Are you getting enough sleep?

In our latest blog UCO Associate Dario Alvino explores the importance of sleep and what we can do to improve the quality of the sleep we get.

According to the NHS and many other health associations, sleep is a very important aspect of our well-being, like nutrition and exercise.

Sleep has an essential role in correct function and regulation of several systems. It allows the brain and body to recover and plays an essential role in the function and regulation of many important areas such as memory and mood, tissue repair, endocrine functions and even pain perception.

Experts recommend getting around 8 hours per night but a recent online survey(1) found that the average person living in the UK sleeps between 5.78 and 6.83 hours per night.

In this survey, almost 23% of respondents only got between 5 and 6 hours of sleep per night. The main cause for lack of sleep was attributed to stress, followed by noise, health issues, being disturbed by a partner and too much caffeine. Surprisingly, children were the lowest ranking factor.
 

Why good sleep is so important

A good night's sleep doesn't just make us feel good. According to researchers (2, 3), poor sleep is associated with:

  • Increased weight gain and obesity;
  • Problems with memory, concentration and mood;
  • Cardiovascular diseases and type 2 diabetes;
  • Decreased immune function and life expectation. 
     

Top tips to improve your sleep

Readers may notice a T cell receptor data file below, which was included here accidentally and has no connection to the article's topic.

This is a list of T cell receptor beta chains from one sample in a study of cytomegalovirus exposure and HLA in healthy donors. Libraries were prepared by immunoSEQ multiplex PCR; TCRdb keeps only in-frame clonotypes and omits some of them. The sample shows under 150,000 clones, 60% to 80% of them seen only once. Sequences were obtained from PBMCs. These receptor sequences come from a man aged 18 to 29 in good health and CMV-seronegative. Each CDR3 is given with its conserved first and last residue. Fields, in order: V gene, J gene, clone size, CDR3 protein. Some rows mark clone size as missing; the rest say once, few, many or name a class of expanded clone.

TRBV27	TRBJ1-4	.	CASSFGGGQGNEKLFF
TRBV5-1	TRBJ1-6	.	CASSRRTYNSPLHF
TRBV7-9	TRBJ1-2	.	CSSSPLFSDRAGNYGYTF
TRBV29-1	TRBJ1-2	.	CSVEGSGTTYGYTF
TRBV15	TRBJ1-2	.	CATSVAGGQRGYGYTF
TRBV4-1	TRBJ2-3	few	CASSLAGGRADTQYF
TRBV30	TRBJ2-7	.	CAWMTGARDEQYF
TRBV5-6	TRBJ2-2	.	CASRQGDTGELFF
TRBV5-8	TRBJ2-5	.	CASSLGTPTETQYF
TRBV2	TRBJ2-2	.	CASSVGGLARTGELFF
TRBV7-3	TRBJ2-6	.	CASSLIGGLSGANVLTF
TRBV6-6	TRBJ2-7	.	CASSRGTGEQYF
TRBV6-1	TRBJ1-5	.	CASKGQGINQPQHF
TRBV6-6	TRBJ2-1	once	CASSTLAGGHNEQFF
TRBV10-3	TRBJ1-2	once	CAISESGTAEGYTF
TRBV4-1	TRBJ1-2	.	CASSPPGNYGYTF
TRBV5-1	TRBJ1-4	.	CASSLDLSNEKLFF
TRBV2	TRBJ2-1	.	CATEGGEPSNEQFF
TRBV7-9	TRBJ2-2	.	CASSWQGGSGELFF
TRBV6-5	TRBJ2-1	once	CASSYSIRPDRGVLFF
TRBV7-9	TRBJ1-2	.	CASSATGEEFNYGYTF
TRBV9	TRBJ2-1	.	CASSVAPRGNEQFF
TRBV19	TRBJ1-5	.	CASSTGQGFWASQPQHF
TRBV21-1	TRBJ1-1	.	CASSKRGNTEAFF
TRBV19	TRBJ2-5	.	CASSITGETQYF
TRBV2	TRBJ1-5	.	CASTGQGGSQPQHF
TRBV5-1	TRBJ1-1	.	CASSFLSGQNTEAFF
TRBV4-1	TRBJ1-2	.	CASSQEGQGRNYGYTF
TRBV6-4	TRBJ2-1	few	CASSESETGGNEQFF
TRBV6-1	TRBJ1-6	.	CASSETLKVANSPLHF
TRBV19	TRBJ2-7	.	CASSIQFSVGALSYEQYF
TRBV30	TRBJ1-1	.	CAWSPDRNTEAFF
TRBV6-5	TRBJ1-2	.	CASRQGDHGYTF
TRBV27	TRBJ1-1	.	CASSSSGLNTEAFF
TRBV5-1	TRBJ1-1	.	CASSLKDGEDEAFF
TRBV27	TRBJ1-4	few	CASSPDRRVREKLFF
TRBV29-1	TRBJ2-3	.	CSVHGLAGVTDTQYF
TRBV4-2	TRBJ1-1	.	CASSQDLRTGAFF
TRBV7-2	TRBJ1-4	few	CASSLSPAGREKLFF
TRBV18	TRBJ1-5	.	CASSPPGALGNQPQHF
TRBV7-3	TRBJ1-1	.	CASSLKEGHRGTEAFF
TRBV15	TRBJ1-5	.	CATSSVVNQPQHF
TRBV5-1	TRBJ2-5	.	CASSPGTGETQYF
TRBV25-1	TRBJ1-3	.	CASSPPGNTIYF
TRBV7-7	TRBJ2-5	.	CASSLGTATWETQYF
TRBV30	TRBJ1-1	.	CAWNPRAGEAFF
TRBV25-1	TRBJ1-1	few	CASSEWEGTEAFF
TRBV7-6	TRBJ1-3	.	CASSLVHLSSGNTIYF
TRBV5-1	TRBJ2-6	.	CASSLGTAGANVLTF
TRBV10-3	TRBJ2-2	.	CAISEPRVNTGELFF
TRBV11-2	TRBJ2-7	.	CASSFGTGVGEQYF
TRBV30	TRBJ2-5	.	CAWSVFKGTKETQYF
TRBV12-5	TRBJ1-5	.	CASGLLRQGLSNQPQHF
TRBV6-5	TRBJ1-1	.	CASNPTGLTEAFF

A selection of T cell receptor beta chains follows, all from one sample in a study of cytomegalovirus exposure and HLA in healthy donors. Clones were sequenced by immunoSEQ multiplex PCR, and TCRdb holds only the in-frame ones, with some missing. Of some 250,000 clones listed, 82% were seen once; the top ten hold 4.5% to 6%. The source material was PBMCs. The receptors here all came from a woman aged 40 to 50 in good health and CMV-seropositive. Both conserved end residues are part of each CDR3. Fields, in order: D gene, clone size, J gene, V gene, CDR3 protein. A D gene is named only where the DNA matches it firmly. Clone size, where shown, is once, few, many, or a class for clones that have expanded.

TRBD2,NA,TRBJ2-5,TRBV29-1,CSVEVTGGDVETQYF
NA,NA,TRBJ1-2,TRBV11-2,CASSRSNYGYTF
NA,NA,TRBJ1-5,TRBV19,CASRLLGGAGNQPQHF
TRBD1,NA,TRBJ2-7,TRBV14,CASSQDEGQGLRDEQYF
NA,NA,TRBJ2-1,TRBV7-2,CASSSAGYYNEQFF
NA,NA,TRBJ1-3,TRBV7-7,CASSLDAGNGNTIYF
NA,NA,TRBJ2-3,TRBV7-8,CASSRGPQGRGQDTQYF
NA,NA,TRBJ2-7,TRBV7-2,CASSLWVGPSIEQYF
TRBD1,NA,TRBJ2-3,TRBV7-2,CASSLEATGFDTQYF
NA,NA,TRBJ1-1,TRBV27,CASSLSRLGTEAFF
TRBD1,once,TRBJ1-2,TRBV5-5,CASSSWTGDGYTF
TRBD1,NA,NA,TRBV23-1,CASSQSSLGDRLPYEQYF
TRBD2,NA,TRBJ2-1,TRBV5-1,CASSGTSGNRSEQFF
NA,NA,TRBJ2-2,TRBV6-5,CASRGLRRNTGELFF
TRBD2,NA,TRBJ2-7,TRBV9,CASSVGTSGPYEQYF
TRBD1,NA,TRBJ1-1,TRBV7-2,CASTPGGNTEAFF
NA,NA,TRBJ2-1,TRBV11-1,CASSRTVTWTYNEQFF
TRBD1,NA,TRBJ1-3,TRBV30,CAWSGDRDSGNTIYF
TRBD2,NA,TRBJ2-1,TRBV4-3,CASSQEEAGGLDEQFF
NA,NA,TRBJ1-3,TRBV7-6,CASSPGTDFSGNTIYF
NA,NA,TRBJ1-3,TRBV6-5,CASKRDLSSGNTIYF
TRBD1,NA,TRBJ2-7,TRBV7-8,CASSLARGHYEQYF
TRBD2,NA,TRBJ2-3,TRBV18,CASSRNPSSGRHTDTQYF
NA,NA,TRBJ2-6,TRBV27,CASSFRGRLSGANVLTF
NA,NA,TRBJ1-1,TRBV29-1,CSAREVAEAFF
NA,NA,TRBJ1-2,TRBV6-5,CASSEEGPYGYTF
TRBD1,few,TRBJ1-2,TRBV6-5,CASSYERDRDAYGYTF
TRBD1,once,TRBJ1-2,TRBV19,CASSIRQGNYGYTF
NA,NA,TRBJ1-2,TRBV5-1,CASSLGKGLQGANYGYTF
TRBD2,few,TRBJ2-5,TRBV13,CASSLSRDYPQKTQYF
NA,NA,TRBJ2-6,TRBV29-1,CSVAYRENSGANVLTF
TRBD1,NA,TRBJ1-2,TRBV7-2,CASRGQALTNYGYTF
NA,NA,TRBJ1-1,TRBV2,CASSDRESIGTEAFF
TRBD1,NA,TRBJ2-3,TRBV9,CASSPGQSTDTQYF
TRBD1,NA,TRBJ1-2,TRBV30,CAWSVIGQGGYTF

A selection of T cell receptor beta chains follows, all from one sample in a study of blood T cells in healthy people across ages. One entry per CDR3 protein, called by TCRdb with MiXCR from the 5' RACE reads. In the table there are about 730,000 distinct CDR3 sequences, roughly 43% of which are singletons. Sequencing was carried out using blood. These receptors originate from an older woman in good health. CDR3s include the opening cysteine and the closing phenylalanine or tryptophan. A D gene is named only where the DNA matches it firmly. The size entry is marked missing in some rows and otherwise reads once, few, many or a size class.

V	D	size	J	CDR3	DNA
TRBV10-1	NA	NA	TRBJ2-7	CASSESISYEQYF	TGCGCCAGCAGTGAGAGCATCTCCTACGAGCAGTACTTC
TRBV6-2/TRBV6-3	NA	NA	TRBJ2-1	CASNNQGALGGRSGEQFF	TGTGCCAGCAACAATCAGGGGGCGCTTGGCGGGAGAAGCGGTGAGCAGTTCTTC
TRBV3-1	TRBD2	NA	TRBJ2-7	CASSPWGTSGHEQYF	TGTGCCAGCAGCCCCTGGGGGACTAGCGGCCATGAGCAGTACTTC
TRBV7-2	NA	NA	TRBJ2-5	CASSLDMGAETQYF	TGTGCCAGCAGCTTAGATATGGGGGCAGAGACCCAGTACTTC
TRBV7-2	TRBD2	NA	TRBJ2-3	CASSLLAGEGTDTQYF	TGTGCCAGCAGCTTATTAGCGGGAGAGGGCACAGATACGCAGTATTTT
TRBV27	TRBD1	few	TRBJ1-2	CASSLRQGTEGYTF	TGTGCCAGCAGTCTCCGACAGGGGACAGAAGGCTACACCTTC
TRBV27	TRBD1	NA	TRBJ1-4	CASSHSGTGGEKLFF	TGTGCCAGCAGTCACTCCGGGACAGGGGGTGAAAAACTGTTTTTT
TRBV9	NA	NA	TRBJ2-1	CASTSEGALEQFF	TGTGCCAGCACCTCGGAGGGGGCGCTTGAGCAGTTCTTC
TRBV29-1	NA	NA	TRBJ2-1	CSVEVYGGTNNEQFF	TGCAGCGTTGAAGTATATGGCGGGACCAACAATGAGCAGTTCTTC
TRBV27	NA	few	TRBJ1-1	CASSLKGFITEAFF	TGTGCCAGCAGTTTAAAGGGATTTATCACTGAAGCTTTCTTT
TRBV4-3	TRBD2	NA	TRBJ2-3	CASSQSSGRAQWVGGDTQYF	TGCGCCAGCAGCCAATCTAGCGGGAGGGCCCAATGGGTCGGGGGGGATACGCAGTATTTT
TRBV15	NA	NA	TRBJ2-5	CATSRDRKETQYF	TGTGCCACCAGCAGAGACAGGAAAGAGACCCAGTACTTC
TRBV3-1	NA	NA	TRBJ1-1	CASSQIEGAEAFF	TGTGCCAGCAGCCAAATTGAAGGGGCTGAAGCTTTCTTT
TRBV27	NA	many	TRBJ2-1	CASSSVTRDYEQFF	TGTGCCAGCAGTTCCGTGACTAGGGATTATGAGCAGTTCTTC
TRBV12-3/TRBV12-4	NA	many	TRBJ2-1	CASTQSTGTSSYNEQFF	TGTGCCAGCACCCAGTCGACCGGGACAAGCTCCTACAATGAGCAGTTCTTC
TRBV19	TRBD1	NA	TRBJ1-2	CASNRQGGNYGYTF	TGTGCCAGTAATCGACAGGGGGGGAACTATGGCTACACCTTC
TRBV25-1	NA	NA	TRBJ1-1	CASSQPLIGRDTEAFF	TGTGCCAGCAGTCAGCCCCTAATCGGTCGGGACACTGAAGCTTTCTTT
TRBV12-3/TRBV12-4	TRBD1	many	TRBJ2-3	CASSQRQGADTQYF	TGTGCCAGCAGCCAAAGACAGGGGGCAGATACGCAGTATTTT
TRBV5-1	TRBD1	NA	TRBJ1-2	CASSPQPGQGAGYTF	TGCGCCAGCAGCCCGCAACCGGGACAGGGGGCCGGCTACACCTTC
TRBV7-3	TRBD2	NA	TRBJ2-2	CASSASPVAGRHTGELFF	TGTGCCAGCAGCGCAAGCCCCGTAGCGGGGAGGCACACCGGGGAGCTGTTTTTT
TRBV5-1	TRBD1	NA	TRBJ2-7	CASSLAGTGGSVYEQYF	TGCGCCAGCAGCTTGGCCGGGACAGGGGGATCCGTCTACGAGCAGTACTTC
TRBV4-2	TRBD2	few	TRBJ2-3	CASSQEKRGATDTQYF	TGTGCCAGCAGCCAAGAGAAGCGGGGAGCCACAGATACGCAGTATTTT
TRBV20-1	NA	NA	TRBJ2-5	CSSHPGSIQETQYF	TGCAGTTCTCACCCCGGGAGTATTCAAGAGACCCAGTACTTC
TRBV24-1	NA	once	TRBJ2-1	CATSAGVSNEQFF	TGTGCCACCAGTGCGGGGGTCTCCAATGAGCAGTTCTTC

According to the National Sleep Foundation and the NHS, the following healthy habits are key for better sleep quality:

Have a regular sleep schedule. This involves having the same bedtime and wake up times, even on the weekends. The brain and the other organs will get used to the routine.

Manage stress and practice a relaxing routine before bedtime. This can be achieved by reading a book, writing, listening to relaxing music, having a bath, etc. It is best to reduce strenuous activities, TV, using your mobile phone or other bright lights.

Exercise regularly during the daytime but not at the expense of your sleep.

Avoid alcohol, cigarettes, heavy meals and stimulants such as caffeine or tea.

Create a restful environment. Keep your room at a constant temperature and fit curtains or use an eye mask to block excessive lights. If it’s too noisy, consider using earplugs.

Avoid excessive daytime naps.

It is important to note that sometimes, symptoms such as snoring, excessive tiredness, difficulties concentrating, recurrent upper respiratory infections, etc., can also be a sign of undiagnosed medical conditions (e.g. insomnia, sleep apnoea, restless legs syndrome, narcolepsy, etc.). To help relieve these symptoms, appropriate investigations and diagnosis need to be made and the GP might need to refer the patient to a sleep clinic for further investigations.
 

References

  1. Great British Sleeping Statistic (2018). Available at: www.chemist-4-u.com/sleep-study/ [accessed on 19 May 2019]
  2. Altevogt, B.M. and Colten, H.R. eds., (2006). Sleep disorders and sleep deprivation: an unmet public health problem. National Academies Press.
  3. Medic, G., Wille, M. and Hemels, M.E., (2017). Short-and long-term health consequences of sleep disruption. Nature and science of sleep, 9, p.151.

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